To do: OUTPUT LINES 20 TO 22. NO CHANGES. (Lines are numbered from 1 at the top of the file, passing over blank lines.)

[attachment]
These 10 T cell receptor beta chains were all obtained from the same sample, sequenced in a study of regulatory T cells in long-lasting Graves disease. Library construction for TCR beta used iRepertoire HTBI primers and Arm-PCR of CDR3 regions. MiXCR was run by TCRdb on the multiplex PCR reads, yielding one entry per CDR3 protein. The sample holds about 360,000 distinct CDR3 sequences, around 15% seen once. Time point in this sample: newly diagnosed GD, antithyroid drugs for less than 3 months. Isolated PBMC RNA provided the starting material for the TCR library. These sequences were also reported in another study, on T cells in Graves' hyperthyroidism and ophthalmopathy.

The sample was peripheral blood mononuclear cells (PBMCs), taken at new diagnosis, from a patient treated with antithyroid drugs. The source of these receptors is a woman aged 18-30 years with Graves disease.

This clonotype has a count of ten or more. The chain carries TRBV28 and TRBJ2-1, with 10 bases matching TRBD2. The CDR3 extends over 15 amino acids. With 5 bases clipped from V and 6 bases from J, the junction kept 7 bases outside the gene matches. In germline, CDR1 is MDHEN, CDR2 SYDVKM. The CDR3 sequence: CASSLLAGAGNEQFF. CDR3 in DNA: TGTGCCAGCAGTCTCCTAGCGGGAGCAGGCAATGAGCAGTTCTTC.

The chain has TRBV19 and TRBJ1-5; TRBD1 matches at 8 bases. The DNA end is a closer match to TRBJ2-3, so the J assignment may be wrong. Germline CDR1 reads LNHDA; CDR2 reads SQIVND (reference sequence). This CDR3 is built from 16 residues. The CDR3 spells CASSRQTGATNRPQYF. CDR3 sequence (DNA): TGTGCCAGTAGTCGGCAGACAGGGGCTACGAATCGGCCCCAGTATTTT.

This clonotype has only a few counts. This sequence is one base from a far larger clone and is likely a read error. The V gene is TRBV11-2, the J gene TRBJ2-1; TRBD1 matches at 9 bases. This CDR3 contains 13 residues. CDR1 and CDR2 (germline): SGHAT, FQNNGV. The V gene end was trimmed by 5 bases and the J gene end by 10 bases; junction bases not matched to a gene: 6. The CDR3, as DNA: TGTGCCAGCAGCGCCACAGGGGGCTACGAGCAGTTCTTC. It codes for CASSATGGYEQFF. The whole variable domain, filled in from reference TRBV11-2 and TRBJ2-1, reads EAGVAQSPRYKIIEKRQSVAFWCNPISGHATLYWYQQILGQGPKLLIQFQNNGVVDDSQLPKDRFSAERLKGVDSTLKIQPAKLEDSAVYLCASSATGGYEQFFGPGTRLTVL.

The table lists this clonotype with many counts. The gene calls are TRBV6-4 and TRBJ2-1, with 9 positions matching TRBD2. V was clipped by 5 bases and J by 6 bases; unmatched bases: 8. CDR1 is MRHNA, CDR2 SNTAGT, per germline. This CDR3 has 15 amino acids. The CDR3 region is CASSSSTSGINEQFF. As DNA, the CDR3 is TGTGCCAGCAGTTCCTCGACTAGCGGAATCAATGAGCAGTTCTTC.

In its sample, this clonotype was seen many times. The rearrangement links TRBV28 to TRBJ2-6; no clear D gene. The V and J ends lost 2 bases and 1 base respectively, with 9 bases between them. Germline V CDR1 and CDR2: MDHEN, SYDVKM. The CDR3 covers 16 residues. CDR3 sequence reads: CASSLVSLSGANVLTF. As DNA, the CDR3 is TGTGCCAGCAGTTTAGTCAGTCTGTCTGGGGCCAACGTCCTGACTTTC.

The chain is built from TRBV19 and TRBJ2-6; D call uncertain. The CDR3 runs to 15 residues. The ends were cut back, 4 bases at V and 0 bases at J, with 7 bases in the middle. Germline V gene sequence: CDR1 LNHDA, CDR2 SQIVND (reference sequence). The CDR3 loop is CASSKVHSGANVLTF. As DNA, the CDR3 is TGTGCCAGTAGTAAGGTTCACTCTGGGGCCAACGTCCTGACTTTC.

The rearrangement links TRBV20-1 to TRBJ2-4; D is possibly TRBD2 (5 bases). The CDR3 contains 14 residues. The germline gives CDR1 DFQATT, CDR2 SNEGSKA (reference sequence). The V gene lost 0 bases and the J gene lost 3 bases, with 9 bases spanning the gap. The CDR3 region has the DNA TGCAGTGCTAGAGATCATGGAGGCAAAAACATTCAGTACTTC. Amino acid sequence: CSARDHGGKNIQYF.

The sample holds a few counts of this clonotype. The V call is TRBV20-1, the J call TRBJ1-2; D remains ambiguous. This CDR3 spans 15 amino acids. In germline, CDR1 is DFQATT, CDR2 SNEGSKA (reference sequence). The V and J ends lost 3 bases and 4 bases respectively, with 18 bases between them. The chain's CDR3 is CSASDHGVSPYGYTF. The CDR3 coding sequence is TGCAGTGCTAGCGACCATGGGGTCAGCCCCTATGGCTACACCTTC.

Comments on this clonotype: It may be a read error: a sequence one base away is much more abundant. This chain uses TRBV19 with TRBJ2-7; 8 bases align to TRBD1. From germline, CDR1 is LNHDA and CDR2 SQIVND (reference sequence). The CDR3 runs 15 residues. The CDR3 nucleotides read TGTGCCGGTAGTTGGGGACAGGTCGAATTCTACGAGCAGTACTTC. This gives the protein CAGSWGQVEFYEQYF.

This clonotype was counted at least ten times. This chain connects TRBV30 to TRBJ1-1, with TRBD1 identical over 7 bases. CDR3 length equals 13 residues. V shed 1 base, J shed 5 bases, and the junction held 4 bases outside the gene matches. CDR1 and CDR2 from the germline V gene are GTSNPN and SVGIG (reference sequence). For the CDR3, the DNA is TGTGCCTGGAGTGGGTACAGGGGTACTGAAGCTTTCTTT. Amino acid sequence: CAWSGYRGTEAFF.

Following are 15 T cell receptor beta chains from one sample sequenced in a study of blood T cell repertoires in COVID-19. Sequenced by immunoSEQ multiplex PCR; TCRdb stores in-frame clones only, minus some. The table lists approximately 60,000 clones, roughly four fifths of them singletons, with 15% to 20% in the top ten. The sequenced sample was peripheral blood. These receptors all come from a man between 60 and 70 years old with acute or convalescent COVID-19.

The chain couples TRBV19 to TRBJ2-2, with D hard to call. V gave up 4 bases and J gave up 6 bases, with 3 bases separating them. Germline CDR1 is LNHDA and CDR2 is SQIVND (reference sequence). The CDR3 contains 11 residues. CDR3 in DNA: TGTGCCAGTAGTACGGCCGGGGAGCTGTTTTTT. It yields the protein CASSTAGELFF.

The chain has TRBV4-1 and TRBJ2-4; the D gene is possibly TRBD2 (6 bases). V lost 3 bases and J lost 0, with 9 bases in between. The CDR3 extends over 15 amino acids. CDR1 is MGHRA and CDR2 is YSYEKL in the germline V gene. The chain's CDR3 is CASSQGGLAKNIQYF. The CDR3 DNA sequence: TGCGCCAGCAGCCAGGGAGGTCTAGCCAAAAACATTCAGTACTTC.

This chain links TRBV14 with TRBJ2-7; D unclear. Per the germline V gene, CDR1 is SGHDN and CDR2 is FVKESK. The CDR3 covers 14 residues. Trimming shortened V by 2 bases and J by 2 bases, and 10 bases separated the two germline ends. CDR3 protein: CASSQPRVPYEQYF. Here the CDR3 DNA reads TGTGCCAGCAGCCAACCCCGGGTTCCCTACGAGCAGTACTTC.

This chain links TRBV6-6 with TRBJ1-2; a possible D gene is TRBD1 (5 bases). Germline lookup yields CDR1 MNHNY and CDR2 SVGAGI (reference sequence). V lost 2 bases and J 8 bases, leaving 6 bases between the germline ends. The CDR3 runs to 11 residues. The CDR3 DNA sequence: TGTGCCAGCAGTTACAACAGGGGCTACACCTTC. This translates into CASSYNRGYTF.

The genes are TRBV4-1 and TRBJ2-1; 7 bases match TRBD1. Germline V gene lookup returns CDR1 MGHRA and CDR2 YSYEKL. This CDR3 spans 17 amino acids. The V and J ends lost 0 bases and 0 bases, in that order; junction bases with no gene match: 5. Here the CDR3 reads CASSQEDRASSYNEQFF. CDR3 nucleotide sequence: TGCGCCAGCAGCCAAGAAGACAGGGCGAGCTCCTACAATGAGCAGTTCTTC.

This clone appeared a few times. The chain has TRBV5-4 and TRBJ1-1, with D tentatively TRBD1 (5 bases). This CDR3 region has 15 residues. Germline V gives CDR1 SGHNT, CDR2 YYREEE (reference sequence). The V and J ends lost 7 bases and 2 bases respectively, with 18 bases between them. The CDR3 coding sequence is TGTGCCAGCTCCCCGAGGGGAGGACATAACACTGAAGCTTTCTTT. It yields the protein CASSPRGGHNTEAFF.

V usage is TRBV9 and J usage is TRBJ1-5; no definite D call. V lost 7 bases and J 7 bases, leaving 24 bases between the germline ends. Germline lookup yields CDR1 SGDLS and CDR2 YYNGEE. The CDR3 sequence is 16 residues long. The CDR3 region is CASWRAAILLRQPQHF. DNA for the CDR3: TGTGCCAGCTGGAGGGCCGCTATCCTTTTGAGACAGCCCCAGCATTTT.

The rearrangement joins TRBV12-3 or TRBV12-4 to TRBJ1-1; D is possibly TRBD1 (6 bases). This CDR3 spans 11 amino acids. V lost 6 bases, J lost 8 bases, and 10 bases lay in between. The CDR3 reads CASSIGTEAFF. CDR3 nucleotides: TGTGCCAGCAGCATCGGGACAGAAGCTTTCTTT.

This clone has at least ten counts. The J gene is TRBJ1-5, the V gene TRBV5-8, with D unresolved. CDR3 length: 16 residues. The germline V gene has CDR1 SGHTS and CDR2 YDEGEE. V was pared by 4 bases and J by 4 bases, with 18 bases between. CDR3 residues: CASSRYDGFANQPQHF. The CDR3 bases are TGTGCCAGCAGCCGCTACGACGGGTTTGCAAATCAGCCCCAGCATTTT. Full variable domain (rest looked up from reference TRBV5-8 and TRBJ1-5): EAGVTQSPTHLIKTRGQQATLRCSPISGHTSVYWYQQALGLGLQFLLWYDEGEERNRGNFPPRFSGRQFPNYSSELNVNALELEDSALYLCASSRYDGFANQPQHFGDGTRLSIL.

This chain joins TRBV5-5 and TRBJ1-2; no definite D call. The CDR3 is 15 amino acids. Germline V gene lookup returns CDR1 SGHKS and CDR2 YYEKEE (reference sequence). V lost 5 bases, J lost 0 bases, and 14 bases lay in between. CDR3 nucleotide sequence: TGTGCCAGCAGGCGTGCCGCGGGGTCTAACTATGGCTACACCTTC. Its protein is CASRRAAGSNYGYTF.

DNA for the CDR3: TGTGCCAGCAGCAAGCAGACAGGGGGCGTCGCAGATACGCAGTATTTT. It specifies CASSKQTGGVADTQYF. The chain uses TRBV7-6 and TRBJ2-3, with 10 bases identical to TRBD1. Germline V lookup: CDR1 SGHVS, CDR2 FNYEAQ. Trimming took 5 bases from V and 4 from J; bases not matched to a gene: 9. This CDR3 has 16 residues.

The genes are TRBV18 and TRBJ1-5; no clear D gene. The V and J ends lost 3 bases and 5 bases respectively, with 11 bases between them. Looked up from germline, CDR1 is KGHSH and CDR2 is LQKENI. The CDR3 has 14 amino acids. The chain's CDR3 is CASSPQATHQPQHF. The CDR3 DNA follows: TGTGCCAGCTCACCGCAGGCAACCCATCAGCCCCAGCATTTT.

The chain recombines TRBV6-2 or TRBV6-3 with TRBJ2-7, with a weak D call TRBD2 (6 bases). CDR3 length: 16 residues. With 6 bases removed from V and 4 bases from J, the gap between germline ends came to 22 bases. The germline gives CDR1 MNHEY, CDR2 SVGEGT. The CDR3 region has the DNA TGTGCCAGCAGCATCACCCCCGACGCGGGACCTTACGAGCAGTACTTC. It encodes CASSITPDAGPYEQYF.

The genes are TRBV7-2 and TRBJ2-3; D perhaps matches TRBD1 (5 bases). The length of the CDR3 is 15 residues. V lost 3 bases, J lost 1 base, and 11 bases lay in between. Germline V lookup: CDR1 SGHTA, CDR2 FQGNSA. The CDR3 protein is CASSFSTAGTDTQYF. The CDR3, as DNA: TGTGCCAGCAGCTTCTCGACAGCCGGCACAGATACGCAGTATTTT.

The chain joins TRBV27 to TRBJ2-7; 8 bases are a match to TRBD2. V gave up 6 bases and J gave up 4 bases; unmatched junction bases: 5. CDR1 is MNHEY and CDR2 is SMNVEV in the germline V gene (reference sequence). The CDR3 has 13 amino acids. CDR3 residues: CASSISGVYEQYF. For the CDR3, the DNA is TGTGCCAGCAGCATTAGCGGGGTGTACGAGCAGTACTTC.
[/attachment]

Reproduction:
V usage is TRBV9 and J usage is TRBJ1-5; no definite D call. V lost 7 bases and J 7 bases, leaving 24 bases between the germline ends. Germline lookup yields CDR1 SGDLS and CDR2 YYNGEE. The CDR3 sequence is 16 residues long. The CDR3 region is CASWRAAILLRQPQHF. DNA for the CDR3: TGTGCCAGCTGGAGGGCCGCTATCCTTTTGAGACAGCCCCAGCATTTT.

The rearrangement joins TRBV12-3 or TRBV12-4 to TRBJ1-1; D is possibly TRBD1 (6 bases). This CDR3 spans 11 amino acids. V lost 6 bases, J lost 8 bases, and 10 bases lay in between. The CDR3 reads CASSIGTEAFF. CDR3 nucleotides: TGTGCCAGCAGCATCGGGACAGAAGCTTTCTTT.

This clone has at least ten counts. The J gene is TRBJ1-5, the V gene TRBV5-8, with D unresolved. CDR3 length: 16 residues. The germline V gene has CDR1 SGHTS and CDR2 YDEGEE. V was pared by 4 bases and J by 4 bases, with 18 bases between. CDR3 residues: CASSRYDGFANQPQHF. The CDR3 bases are TGTGCCAGCAGCCGCTACGACGGGTTTGCAAATCAGCCCCAGCATTTT. Full variable domain (rest looked up from reference TRBV5-8 and TRBJ1-5): EAGVTQSPTHLIKTRGQQATLRCSPISGHTSVYWYQQALGLGLQFLLWYDEGEERNRGNFPPRFSGRQFPNYSSELNVNALELEDSALYLCASSRYDGFANQPQHFGDGTRLSIL.